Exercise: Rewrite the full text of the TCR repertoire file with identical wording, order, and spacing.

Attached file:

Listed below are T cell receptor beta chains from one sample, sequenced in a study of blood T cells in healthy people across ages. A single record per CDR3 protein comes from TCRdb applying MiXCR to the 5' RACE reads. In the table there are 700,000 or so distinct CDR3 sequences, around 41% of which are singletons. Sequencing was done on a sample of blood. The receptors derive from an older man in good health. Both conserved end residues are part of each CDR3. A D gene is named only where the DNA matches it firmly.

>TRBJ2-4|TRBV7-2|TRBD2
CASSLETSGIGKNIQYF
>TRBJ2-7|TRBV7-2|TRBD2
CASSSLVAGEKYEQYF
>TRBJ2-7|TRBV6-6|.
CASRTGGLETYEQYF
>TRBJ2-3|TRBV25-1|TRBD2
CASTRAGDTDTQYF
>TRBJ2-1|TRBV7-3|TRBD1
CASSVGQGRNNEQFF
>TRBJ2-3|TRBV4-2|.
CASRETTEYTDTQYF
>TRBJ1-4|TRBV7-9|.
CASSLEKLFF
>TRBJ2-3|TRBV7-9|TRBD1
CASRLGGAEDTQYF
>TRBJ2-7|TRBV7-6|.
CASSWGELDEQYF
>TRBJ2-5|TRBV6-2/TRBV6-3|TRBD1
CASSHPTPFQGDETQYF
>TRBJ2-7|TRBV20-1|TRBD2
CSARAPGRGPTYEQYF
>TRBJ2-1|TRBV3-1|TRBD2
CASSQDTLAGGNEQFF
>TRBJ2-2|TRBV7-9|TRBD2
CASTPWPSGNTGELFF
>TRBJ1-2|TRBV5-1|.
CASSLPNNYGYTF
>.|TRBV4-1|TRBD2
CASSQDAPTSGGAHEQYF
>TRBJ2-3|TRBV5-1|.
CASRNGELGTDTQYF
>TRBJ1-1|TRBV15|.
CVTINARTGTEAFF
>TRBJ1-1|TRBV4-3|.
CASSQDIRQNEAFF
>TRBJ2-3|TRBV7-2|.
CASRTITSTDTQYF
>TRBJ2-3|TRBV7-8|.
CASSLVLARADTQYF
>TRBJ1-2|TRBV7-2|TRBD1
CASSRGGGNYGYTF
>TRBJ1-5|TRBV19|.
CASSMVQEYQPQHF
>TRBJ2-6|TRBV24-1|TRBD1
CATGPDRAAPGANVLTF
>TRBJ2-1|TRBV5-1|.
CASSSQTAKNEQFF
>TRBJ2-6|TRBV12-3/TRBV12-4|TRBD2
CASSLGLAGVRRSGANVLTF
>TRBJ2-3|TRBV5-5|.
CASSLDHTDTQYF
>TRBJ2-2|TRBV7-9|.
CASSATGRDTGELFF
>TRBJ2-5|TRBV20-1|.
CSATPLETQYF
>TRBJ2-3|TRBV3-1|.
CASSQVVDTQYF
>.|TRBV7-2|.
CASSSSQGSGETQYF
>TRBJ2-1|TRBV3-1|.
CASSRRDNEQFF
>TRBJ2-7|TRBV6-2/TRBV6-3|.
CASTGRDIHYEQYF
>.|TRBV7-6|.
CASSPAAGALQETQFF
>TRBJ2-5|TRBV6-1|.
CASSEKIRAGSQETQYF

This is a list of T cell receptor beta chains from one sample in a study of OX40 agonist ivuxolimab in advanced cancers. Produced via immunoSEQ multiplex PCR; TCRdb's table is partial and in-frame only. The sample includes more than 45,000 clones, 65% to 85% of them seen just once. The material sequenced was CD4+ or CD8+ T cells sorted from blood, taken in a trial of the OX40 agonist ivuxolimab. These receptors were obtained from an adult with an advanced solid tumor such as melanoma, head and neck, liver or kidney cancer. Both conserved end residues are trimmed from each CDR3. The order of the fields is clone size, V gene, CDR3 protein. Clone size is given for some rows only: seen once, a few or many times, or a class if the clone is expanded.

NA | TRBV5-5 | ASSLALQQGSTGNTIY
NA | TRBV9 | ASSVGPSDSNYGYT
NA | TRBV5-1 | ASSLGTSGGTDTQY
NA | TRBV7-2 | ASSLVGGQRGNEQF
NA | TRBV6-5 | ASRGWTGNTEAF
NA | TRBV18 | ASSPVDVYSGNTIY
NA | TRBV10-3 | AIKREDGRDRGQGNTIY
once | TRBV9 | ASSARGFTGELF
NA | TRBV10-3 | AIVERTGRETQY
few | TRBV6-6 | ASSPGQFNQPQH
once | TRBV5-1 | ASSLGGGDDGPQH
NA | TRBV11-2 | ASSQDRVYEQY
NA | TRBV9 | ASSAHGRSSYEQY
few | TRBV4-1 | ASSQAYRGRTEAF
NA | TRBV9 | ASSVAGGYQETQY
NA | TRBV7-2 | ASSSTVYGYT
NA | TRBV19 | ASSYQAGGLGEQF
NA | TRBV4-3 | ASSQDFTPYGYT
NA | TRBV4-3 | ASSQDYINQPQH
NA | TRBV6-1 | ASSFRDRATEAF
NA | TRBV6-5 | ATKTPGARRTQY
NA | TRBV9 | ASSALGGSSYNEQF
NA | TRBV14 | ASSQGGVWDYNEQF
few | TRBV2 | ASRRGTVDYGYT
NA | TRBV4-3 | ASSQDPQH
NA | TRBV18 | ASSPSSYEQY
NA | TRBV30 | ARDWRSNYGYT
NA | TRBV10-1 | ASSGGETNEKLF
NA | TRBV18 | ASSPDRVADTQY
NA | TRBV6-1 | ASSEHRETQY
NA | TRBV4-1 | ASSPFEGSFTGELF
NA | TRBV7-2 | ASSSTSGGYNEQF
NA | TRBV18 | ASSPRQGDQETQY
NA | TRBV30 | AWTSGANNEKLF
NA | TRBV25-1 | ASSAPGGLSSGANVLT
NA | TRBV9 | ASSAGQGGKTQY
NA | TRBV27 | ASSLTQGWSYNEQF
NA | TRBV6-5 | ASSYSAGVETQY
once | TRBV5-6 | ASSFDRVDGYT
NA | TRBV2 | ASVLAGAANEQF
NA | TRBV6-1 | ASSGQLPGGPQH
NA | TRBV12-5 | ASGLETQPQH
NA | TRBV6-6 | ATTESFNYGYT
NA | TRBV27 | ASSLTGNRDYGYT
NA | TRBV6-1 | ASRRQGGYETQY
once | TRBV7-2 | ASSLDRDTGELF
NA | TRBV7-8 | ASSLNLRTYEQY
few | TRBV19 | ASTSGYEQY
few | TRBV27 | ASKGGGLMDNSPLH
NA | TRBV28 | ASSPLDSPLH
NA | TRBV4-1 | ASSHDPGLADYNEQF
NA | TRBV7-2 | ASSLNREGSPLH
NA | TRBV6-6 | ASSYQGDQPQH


Listed below are T cell receptor beta chains from one sample, sequenced in a study of blood T cells in healthy people across ages. A single record per CDR3 protein comes from TCRdb applying MiXCR to the 5' RACE reads. In the table there are 700,000 or so distinct CDR3 sequences, around 41% of which are singletons. Sequencing was done on a sample of blood. The receptors derive from an older man in good health. Both conserved end residues are part of each CDR3. A D gene is named only where the DNA matches it firmly.

>TRBJ2-4|TRBV7-2|TRBD2
CASSLETSGIGKNIQYF
>TRBJ2-7|TRBV7-2|TRBD2
CASSSLVAGEKYEQYF
>TRBJ2-7|TRBV6-6|.
CASRTGGLETYEQYF
>TRBJ2-3|TRBV25-1|TRBD2
CASTRAGDTDTQYF
>TRBJ2-1|TRBV7-3|TRBD1
CASSVGQGRNNEQFF
>TRBJ2-3|TRBV4-2|.
CASRETTEYTDTQYF
>TRBJ1-4|TRBV7-9|.
CASSLEKLFF
>TRBJ2-3|TRBV7-9|TRBD1
CASRLGGAEDTQYF
>TRBJ2-7|TRBV7-6|.
CASSWGELDEQYF
>TRBJ2-5|TRBV6-2/TRBV6-3|TRBD1
CASSHPTPFQGDETQYF
>TRBJ2-7|TRBV20-1|TRBD2
CSARAPGRGPTYEQYF
>TRBJ2-1|TRBV3-1|TRBD2
CASSQDTLAGGNEQFF
>TRBJ2-2|TRBV7-9|TRBD2
CASTPWPSGNTGELFF
>TRBJ1-2|TRBV5-1|.
CASSLPNNYGYTF
>.|TRBV4-1|TRBD2
CASSQDAPTSGGAHEQYF
>TRBJ2-3|TRBV5-1|.
CASRNGELGTDTQYF
>TRBJ1-1|TRBV15|.
CVTINARTGTEAFF
>TRBJ1-1|TRBV4-3|.
CASSQDIRQNEAFF
>TRBJ2-3|TRBV7-2|.
CASRTITSTDTQYF
>TRBJ2-3|TRBV7-8|.
CASSLVLARADTQYF
>TRBJ1-2|TRBV7-2|TRBD1
CASSRGGGNYGYTF
>TRBJ1-5|TRBV19|.
CASSMVQEYQPQHF
>TRBJ2-6|TRBV24-1|TRBD1
CATGPDRAAPGANVLTF
>TRBJ2-1|TRBV5-1|.
CASSSQTAKNEQFF
>TRBJ2-6|TRBV12-3/TRBV12-4|TRBD2
CASSLGLAGVRRSGANVLTF
>TRBJ2-3|TRBV5-5|.
CASSLDHTDTQYF
>TRBJ2-2|TRBV7-9|.
CASSATGRDTGELFF
>TRBJ2-5|TRBV20-1|.
CSATPLETQYF
>TRBJ2-3|TRBV3-1|.
CASSQVVDTQYF
>.|TRBV7-2|.
CASSSSQGSGETQYF
>TRBJ2-1|TRBV3-1|.
CASSRRDNEQFF
>TRBJ2-7|TRBV6-2/TRBV6-3|.
CASTGRDIHYEQYF
>.|TRBV7-6|.
CASSPAAGALQETQFF
>TRBJ2-5|TRBV6-1|.
CASSEKIRAGSQETQYF

This is a list of T cell receptor beta chains from one sample in a study of OX40 agonist ivuxolimab in advanced cancers. Produced via immunoSEQ multiplex PCR; TCRdb's table is partial and in-frame only. The sample includes more than 45,000 clones, 65% to 85% of them seen just once. The material sequenced was CD4+ or CD8+ T cells sorted from blood, taken in a trial of the OX40 agonist ivuxolimab. These receptors were obtained from an adult with an advanced solid tumor such as melanoma, head and neck, liver or kidney cancer. Both conserved end residues are trimmed from each CDR3. The order of the fields is clone size, V gene, CDR3 protein. Clone size is given for some rows only: seen once, a few or many times, or a class if the clone is expanded.

NA | TRBV5-5 | ASSLALQQGSTGNTIY
NA | TRBV9 | ASSVGPSDSNYGYT
NA | TRBV5-1 | ASSLGTSGGTDTQY
NA | TRBV7-2 | ASSLVGGQRGNEQF
NA | TRBV6-5 | ASRGWTGNTEAF
NA | TRBV18 | ASSPVDVYSGNTIY
NA | TRBV10-3 | AIKREDGRDRGQGNTIY
once | TRBV9 | ASSARGFTGELF
NA | TRBV10-3 | AIVERTGRETQY
few | TRBV6-6 | ASSPGQFNQPQH
once | TRBV5-1 | ASSLGGGDDGPQH
NA | TRBV11-2 | ASSQDRVYEQY
NA | TRBV9 | ASSAHGRSSYEQY
few | TRBV4-1 | ASSQAYRGRTEAF
NA | TRBV9 | ASSVAGGYQETQY
NA | TRBV7-2 | ASSSTVYGYT
NA | TRBV19 | ASSYQAGGLGEQF
NA | TRBV4-3 | ASSQDFTPYGYT
NA | TRBV4-3 | ASSQDYINQPQH
NA | TRBV6-1 | ASSFRDRATEAF
NA | TRBV6-5 | ATKTPGARRTQY
NA | TRBV9 | ASSALGGSSYNEQF
NA | TRBV14 | ASSQGGVWDYNEQF
few | TRBV2 | ASRRGTVDYGYT
NA | TRBV4-3 | ASSQDPQH
NA | TRBV18 | ASSPSSYEQY
NA | TRBV30 | ARDWRSNYGYT
NA | TRBV10-1 | ASSGGETNEKLF
NA | TRBV18 | ASSPDRVADTQY
NA | TRBV6-1 | ASSEHRETQY
NA | TRBV4-1 | ASSPFEGSFTGELF
NA | TRBV7-2 | ASSSTSGGYNEQF
NA | TRBV18 | ASSPRQGDQETQY
NA | TRBV30 | AWTSGANNEKLF
NA | TRBV25-1 | ASSAPGGLSSGANVLT
NA | TRBV9 | ASSAGQGGKTQY
NA | TRBV27 | ASSLTQGWSYNEQF
NA | TRBV6-5 | ASSYSAGVETQY
once | TRBV5-6 | ASSFDRVDGYT
NA | TRBV2 | ASVLAGAANEQF
NA | TRBV6-1 | ASSGQLPGGPQH
NA | TRBV12-5 | ASGLETQPQH
NA | TRBV6-6 | ATTESFNYGYT
NA | TRBV27 | ASSLTGNRDYGYT
NA | TRBV6-1 | ASRRQGGYETQY
once | TRBV7-2 | ASSLDRDTGELF
NA | TRBV7-8 | ASSLNLRTYEQY
few | TRBV19 | ASTSGYEQY
few | TRBV27 | ASKGGGLMDNSPLH
NA | TRBV28 | ASSPLDSPLH
NA | TRBV4-1 | ASSHDPGLADYNEQF
NA | TRBV7-2 | ASSLNREGSPLH
NA | TRBV6-6 | ASSYQGDQPQH